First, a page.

Cryptocurrency-related stocks including Riot Platforms Inc. (NASDAQ: RIOT), Marathon Digital Holdings Inc. (NASDAQ: MARA) and Coinbase Global Inc. (NASDAQ: COIN) gapped down on August 18 on news that Elon Musk’s SpaceX had unloaded all its bitcoin.
All those stocks were already significantly lower for the month of August, as cryptocurrencies were falling. While some analysts expect a crypto rebound in the not-so-distant future, others see the stock languishing for longer.
Bitcoin’s price fell by 1.94% on August 18, to $26,109.90, after rallying in July.
It’s not the first time Musk has sold bitcoin; last year, Tesla Inc. (NASDAQ: TSLA) sold $936 million of the digital currency. In the company’s second-quarter earnings report, it said the value of its digital assets was $184 million, the same as in the previous two quarters.
Riot Platforms, Marathon Digital and Coinbase have similar trading patterns: Each stock broke out of a base in June or July, rallied to its best levels in over a year, then began pulling back the week ended July 21 as the price of bitcoin fell.
Buried deep in the notes of Riot’s 10Q, the official regulatory filing of its most recent quarterly results, you’ll find details regarding a power supply contract with Texas energy provider TXU Energy Retail Co., to sell electricity to power the Lone Star State.
That’s a small source of revenue, but it hints at the company’s diversified operations, at a time when the crypto-mining industry is facing low prices for its core asset.
The company also derives revenue from providing engineered electrical equipment products to third-party customers, and offers data-center hosting for institutional customers.
Riot, whose market capitalization is $1.938 billion, had a revenue increase of 5% in the most recent quarter, following three quarters of earnings declines. The company has not yet posted a profit, and analysts have no expectations of that in the next two years.
According to regulatory filings from the Fort Lauderdale, Florida company, Marathon’s strategy is to produce and hold bitcoin, after paying for cash operating costs of production, as a long-term investment.
Like Riot Platforms, Marathon is also looking to expand and diversify income sources.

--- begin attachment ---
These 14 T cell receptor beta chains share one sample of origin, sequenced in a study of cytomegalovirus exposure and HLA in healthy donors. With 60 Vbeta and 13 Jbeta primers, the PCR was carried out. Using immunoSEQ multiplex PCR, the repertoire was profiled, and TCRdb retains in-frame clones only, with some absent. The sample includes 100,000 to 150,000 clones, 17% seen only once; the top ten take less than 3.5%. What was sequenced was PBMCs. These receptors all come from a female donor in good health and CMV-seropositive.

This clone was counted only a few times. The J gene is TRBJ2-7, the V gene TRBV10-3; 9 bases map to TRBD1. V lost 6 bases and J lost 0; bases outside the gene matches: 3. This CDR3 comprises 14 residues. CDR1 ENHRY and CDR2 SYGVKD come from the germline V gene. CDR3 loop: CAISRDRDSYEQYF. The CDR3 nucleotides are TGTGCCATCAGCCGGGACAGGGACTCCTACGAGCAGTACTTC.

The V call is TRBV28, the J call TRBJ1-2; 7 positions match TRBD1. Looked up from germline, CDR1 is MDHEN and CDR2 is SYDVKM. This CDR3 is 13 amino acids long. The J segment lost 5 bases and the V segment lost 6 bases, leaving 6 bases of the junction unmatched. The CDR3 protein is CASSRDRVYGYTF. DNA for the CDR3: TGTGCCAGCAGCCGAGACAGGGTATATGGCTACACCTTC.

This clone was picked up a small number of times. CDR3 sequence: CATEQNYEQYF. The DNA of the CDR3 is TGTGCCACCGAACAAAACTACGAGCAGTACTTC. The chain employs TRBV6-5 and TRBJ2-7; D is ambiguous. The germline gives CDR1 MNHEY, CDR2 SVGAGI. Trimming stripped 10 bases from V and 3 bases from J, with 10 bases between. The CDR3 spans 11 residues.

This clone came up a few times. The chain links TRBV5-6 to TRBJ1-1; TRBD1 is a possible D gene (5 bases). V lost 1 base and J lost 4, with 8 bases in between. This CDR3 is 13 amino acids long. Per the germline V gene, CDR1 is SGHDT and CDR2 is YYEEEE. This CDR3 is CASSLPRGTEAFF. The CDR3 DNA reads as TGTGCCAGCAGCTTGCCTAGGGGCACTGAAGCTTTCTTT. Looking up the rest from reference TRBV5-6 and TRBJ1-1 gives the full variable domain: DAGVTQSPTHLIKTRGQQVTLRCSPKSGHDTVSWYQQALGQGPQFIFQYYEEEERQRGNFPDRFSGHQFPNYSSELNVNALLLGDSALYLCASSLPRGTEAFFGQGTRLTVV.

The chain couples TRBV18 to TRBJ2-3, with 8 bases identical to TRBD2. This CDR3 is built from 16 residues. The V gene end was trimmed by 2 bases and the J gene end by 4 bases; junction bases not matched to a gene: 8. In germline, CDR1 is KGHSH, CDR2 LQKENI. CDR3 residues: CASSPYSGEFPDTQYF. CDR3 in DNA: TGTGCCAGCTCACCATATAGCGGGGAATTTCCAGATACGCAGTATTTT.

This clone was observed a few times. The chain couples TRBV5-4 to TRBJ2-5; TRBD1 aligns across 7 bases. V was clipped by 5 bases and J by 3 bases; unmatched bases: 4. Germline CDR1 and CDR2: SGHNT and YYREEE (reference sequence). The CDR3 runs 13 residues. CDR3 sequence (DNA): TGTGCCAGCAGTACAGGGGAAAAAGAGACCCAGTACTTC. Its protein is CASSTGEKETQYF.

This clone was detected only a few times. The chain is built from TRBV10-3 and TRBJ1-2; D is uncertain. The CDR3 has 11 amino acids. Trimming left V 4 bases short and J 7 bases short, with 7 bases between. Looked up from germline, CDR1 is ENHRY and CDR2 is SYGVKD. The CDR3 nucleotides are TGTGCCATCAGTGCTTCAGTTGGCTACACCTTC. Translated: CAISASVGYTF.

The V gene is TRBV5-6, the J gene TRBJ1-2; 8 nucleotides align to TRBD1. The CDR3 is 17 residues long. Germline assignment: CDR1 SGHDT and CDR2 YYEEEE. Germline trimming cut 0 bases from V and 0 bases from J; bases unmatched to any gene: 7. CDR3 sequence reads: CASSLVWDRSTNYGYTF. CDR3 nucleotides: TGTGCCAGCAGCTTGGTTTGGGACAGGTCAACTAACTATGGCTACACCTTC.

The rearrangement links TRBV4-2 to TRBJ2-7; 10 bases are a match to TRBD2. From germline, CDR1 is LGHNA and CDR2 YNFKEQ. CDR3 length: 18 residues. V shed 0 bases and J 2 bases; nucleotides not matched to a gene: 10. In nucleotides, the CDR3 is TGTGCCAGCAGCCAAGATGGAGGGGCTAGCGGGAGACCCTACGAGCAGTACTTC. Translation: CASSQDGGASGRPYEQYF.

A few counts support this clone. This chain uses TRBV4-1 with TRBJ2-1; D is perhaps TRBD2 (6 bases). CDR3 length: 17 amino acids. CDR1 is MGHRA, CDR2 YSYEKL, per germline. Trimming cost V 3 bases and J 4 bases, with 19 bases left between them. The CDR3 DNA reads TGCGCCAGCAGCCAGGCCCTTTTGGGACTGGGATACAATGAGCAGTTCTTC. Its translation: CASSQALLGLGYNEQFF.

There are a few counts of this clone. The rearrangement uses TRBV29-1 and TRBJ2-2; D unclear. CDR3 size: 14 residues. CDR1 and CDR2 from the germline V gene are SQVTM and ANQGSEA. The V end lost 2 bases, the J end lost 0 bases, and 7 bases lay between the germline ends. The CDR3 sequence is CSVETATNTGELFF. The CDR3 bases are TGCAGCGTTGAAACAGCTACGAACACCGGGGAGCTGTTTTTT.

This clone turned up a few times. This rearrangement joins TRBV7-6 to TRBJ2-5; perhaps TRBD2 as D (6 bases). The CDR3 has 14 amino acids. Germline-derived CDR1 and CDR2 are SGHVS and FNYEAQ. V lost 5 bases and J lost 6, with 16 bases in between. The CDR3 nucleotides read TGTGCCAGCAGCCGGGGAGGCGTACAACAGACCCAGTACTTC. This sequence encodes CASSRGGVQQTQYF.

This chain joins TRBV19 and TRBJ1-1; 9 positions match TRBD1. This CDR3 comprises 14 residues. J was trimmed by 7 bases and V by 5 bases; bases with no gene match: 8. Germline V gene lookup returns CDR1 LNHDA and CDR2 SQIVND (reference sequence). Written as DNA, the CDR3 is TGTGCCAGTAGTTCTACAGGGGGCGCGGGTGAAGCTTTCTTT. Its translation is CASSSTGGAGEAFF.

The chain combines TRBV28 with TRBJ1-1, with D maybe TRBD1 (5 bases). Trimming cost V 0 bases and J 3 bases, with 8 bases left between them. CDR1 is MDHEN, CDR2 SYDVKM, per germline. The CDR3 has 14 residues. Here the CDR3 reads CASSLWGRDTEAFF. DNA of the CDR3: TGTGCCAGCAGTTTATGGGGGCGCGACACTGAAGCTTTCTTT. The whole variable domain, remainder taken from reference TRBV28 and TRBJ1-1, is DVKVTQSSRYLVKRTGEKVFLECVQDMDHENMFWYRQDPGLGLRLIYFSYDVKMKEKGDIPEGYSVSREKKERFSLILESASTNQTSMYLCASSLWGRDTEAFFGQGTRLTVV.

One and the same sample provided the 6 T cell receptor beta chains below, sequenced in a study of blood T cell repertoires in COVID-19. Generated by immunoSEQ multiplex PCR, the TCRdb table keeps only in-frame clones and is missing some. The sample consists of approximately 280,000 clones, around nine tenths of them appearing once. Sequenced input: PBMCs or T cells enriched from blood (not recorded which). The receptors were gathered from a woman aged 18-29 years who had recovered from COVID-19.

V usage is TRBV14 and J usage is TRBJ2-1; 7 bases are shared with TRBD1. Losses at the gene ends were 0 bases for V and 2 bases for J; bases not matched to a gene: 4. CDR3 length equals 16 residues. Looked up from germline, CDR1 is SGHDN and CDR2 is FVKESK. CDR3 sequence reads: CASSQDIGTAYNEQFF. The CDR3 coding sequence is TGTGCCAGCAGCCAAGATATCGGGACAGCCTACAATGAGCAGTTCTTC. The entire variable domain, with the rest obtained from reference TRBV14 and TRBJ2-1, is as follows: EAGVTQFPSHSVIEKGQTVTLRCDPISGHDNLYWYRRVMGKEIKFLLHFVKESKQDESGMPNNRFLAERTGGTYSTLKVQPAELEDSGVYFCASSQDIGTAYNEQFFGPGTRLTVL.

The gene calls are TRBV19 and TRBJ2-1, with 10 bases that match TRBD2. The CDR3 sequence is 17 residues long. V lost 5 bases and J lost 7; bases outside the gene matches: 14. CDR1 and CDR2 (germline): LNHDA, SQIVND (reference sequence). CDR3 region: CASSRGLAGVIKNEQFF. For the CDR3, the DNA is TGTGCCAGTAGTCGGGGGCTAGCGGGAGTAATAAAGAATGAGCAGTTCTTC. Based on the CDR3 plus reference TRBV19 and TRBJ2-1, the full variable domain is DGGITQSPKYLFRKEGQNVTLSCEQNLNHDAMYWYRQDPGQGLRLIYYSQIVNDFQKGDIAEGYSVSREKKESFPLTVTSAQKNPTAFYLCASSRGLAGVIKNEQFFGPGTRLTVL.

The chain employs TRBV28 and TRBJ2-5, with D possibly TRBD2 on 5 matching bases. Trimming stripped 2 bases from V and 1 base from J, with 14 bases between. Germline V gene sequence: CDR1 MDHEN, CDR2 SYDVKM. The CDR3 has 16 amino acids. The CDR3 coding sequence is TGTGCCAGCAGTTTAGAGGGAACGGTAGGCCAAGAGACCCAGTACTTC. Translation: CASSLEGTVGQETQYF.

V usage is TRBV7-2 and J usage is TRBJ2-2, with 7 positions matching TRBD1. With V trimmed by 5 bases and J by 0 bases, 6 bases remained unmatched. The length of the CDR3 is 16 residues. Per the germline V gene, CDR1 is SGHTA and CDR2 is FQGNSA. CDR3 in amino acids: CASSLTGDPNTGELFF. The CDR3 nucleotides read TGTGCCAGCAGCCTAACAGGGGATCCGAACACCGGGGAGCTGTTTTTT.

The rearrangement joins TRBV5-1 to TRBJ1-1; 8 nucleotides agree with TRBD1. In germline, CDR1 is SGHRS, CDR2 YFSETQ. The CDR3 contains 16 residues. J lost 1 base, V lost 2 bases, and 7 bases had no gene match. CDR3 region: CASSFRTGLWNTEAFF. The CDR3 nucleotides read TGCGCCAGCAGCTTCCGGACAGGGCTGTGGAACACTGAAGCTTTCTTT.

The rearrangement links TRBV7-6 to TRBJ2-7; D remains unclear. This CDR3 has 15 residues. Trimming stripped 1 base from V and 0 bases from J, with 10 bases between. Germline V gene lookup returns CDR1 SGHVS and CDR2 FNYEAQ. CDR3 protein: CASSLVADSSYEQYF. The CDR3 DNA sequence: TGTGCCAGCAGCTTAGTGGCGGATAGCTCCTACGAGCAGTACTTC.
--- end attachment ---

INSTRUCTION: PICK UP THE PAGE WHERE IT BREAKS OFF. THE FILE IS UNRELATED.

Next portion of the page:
“We may also explore opportunities to become involved in businesses ancillary to our bitcoin mining business as favorable market conditions and opportunities arise,” the company says.
In the most recent quarter, reported on August 8, Marathon significantly narrowed its loss to 13 cents a share, an improvement over the year-earlier loss of $1.94 a share.
In May, the company received a subpoena from the U.S. Securities and Exchange Commission, pertaining to alleged securities laws violations. That news didn’t appreciably harm the stock, which continued forming a base that it cleared on June 23.
With shares down 32.90% in the past month, the stock is not actionable at this time. Sure, value-seekers will eventually swoop in, but the timing of that could be tricky, as the stock’s downside momentum is strong.
Coinbase, the largest U.S.-based cryptocurrency exchange, is the largest holding in two of Cathie Woods’ Ark ETFs: The ARK Fintech Innovation ETF (NYSE: ARKF) and the ARK Next Generation Internet ETF (NYSEARCA: ARKW).
The latter fund has been selling shares in recent weeks, but Coinbase still comprises 8.73% of fund assets.
With a market capitalization of $17.36 billion, Coinbase is in a different position than smaller bitcoin companies. Its business model doesn’t involve mining bitcoin or other cryptocurrencies. That arguably allows it more flexibility and increased ability to weather downturns in the price of underlying digital assets.
Its second-quarter earnings report, issued on August 3, showed the company has been trimming expenses, and emphasizing recurring revenue in the form of subscriptions and services. The latter includes custodial fees for holding assets, as well as interest income. It’s the first time trading didn’t constitute the bulk of quarterly revenue.
While Coinbase successfully weathered the debacle facing fellow exchange FTX, it, too, has fallen under regulators’ scrutiny. In January, it agreed to pay New York State $50 million to settle allegations that it violated money-laundering laws. As part of that deal, Coinbase also invested $50 million into a state regulatory compliance program aimed at stopping future incidents.
That’s a hefty payment, as the company’s most recent quarterly revenue totaled $707 million.
As with the smaller bitcoin-related stocks that tumbled on the SpaceX news, it’s best to keep an eye on Coinbase if you’re thinking about a purchase, and give yourself some extra insurance as it begins turning higher again.